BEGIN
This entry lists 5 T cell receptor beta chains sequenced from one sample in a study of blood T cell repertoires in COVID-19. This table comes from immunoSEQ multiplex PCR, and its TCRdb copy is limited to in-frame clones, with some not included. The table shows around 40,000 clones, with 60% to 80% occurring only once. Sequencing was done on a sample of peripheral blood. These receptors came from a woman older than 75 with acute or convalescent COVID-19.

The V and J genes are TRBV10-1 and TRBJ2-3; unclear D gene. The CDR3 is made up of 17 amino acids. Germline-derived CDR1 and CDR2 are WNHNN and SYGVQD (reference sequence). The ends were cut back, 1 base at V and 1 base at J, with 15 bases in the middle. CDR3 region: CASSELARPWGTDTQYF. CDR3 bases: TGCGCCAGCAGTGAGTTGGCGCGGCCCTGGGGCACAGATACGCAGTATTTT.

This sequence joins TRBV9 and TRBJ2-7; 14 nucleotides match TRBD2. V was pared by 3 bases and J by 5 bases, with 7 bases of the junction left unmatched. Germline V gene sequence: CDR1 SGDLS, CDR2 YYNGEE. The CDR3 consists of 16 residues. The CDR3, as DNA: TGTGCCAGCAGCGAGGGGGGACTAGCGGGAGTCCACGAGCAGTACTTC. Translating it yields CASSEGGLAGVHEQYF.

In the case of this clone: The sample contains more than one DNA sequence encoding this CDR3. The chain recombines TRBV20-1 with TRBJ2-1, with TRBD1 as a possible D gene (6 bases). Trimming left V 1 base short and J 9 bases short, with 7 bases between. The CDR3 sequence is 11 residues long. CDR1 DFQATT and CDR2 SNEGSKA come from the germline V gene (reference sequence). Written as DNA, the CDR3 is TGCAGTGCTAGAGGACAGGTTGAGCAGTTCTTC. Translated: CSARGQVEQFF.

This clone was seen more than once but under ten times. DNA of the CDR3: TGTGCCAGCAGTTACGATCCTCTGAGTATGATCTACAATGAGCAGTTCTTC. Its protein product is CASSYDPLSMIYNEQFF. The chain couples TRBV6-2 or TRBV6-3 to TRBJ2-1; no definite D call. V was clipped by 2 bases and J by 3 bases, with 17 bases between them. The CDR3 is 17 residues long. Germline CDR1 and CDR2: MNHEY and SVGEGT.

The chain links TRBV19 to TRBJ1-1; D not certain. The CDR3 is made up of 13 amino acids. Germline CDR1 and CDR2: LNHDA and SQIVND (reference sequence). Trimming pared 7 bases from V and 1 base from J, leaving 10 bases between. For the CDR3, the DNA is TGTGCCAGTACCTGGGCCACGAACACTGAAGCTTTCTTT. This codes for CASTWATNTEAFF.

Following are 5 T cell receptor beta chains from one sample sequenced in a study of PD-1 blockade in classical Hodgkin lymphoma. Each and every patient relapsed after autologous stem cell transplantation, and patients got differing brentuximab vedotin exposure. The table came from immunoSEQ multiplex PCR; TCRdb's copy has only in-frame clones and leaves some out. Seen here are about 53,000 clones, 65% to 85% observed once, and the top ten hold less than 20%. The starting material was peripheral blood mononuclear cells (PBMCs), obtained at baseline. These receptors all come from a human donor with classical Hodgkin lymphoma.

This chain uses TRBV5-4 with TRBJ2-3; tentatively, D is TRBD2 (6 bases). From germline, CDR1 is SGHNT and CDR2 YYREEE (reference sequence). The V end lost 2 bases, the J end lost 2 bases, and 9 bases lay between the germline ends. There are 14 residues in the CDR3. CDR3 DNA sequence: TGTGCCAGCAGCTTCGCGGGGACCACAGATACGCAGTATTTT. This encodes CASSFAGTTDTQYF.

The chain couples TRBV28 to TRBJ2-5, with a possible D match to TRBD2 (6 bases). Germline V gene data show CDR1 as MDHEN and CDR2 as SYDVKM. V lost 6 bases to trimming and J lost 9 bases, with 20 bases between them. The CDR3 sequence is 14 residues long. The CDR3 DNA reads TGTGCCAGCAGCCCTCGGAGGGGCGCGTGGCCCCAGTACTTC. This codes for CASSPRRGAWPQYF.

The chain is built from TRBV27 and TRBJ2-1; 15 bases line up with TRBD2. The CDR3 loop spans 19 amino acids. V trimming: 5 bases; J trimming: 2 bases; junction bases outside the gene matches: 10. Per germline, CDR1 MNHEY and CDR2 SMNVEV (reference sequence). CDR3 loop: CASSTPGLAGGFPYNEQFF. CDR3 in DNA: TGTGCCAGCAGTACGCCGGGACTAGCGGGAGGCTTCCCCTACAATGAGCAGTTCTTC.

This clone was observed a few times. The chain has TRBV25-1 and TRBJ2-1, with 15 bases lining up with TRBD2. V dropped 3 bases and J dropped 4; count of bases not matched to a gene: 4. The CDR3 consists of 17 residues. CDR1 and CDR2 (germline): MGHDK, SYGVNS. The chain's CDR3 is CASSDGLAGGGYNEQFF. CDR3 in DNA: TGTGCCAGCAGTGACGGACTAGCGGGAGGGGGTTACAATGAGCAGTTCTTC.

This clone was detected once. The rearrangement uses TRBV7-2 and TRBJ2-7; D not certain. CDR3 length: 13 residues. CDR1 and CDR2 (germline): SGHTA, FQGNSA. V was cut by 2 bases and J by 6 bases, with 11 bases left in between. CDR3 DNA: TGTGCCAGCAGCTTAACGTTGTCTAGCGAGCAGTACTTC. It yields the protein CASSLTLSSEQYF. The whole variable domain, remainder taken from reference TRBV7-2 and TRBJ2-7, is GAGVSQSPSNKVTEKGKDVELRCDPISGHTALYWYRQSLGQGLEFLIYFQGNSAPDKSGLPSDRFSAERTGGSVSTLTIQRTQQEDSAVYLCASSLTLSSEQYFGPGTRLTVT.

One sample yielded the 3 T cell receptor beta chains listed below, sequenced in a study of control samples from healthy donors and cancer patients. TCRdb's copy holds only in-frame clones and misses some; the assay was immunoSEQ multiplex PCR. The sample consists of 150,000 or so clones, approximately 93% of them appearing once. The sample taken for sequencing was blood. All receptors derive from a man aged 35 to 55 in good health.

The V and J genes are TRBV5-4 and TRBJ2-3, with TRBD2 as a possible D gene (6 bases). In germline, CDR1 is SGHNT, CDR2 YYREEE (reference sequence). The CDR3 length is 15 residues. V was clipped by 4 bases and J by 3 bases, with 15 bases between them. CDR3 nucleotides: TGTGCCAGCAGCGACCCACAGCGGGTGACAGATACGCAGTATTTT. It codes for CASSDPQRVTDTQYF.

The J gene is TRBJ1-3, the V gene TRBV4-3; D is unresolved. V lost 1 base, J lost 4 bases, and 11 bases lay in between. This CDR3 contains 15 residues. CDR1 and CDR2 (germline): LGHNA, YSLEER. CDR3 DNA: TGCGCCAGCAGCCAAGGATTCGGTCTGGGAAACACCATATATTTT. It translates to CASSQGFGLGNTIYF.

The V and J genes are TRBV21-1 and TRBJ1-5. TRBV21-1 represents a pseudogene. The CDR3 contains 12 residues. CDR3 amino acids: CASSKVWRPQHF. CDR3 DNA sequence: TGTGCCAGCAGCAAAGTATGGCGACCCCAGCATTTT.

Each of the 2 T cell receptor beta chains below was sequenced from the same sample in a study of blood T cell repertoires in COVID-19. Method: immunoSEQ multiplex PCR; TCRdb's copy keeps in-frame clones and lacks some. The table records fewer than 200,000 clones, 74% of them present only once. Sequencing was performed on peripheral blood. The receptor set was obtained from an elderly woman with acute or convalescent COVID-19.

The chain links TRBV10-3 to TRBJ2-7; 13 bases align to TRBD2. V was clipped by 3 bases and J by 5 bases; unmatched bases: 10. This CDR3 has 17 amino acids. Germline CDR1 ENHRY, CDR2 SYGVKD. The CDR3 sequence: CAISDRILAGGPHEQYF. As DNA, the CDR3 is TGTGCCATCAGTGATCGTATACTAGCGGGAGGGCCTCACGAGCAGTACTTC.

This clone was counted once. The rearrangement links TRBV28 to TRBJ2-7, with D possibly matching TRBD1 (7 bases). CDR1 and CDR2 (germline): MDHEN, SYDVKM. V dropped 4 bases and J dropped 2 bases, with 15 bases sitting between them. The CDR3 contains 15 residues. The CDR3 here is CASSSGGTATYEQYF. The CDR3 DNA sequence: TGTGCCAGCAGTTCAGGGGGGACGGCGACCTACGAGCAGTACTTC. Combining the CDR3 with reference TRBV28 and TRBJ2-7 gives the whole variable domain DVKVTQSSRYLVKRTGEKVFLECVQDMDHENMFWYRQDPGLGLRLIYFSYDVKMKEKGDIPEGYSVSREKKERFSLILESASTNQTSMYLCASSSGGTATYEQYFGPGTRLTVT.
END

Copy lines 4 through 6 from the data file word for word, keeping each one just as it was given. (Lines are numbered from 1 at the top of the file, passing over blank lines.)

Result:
In the case of this clone: The sample contains more than one DNA sequence encoding this CDR3. The chain recombines TRBV20-1 with TRBJ2-1, with TRBD1 as a possible D gene (6 bases). Trimming left V 1 base short and J 9 bases short, with 7 bases between. The CDR3 sequence is 11 residues long. CDR1 DFQATT and CDR2 SNEGSKA come from the germline V gene (reference sequence). Written as DNA, the CDR3 is TGCAGTGCTAGAGGACAGGTTGAGCAGTTCTTC. Translated: CSARGQVEQFF.

This clone was seen more than once but under ten times. DNA of the CDR3: TGTGCCAGCAGTTACGATCCTCTGAGTATGATCTACAATGAGCAGTTCTTC. Its protein product is CASSYDPLSMIYNEQFF. The chain couples TRBV6-2 or TRBV6-3 to TRBJ2-1; no definite D call. V was clipped by 2 bases and J by 3 bases, with 17 bases between them. The CDR3 is 17 residues long. Germline CDR1 and CDR2: MNHEY and SVGEGT.

The chain links TRBV19 to TRBJ1-1; D not certain. The CDR3 is made up of 13 amino acids. Germline CDR1 and CDR2: LNHDA and SQIVND (reference sequence). Trimming pared 7 bases from V and 1 base from J, leaving 10 bases between. For the CDR3, the DNA is TGTGCCAGTACCTGGGCCACGAACACTGAAGCTTTCTTT. This codes for CASTWATNTEAFF.